Drinks-related litter was found in almost 95% of all volunteer surveys of beach rubbish in Scotland, an ocean conservation charity has revealed.
The Marine Conservation Society has called for the new First Minister to ensure the deposit return scheme goes ahead in August in order to boost recycling.
Environmental experts say introducing the deposit return scheme is “critical” due to the amount of litter being found in Scotland.
Kat Jones, director of the Association for the Protection of Rural Scotland, said: “You only have to look around you to see that litter is plaguing our countryside and beaches, and threatening both human health and wildlife.
“The fact that bottles and cans were found on 95% of beaches surveyed shows how critical it is that we introduce deposit return for these items.
“The good news is that this will decrease massively once deposit return is introduced this August in Scotland, and eventually across the rest of the UK.
“We need more internationally proven policy measures like this and less foot-dragging if we are to have any hope in tackling the litter blight we are currently facing.”
The survey results showed 82% of volunteers found caps or lids and nearly three-quarters (72%) found plastic bottles.
Results from 2022 also showed the Central Belt of Scotland is a hot spot for sewage-related items such as wet wipes or sanitary items, with volunteers recording they found almost 30,000 across beaches in the Firths of Clyde and Forth in 2022.
Scotland’s beaches were polluted with the most litter across the UK, the charity said.
It makes its way into the sewage system through the UK’s storm overflow drains.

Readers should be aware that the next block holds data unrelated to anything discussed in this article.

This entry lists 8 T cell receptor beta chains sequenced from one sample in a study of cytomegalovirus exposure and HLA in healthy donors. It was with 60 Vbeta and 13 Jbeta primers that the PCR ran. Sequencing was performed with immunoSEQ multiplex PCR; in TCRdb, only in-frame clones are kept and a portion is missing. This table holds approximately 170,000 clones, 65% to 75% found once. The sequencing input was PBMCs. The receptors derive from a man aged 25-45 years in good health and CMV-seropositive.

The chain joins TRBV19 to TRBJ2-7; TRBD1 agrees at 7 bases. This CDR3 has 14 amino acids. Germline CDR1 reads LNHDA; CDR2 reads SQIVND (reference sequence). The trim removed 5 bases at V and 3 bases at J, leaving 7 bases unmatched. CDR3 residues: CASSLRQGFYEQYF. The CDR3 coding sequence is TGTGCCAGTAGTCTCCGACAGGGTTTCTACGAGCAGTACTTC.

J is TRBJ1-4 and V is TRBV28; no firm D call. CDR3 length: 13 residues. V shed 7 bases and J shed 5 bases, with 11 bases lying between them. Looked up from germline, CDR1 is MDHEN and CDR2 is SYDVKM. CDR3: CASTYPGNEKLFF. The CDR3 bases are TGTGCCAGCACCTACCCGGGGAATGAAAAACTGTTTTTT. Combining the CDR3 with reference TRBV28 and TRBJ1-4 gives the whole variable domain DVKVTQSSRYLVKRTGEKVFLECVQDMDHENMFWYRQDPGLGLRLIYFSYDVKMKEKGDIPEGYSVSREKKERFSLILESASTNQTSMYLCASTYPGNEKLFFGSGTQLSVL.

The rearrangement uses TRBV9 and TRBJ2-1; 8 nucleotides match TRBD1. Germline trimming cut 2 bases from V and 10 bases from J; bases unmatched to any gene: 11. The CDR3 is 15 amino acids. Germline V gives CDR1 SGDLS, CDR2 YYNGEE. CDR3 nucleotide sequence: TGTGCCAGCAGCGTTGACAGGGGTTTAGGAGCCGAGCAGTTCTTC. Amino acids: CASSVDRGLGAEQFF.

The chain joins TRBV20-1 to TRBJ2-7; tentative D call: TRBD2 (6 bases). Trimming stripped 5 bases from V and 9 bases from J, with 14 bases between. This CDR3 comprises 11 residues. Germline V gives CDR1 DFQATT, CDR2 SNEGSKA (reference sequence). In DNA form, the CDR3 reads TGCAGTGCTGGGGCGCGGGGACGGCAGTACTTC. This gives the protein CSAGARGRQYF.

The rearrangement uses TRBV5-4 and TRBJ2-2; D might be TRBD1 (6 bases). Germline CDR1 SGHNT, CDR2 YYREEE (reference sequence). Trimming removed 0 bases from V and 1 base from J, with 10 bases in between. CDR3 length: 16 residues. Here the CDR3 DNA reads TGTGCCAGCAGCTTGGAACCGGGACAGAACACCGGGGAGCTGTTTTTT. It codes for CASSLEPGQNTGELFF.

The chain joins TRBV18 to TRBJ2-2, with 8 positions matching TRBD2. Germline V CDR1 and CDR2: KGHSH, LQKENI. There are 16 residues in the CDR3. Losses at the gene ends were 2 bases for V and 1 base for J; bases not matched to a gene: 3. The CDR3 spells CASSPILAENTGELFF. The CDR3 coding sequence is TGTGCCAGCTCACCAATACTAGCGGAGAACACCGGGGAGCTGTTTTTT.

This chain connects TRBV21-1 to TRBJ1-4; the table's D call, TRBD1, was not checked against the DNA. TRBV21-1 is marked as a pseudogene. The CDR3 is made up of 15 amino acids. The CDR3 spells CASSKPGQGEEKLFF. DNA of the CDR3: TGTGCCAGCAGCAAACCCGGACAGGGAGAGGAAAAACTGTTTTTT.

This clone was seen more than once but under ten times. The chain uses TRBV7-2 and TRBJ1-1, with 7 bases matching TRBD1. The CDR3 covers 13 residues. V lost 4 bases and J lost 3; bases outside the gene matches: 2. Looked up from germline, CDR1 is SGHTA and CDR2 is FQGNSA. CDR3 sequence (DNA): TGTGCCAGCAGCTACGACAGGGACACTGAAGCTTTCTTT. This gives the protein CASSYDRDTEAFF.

The Marine Conservation Society has been running its Beachwatch litter survey programme for almost 30 years.
Volunteers are asked to record all the litter they find within a 100-metre stretch of beach.
By gathering vital data, the charity can create change for cleaner seas and a healthier planet.
Calum Duncan, head of conservation Scotland at the Marine Conservation Society, said: “Sadly, our volunteers found drinks-related litter on 95% of beach litter surveys in 2022. Our seas cannot continue to pay the price for our waste.
“The new first minister must ensure the deposit return system starts in August, to boost recycling and turn the tide on this kind of pollution.
“We know that these systems work, and we can’t afford any more delays. The deposit return system must be implemented on schedule, for both people and planet.”
The charity has said, however, the amount of litter recorded on beaches has decreased by around 11% across the UK compared with 2021.
Clare Trotman, Beachwatch officer at the Marine Conservation Society, said: “Thanks to our volunteers, we’re collecting year-round data which we use to campaign for action on ocean pollution. The good news is that we’ve seen the amount of litter recorded on beaches decrease by 11% across the UK compared to 2021.
“Overall, the number of litter items found per 100m has decreased by 38% since 2016, when litter levels peaked. This highlights the effectiveness and influence of policies which reduce pollution, and the impact our volunteers have every time they join a beach clean.”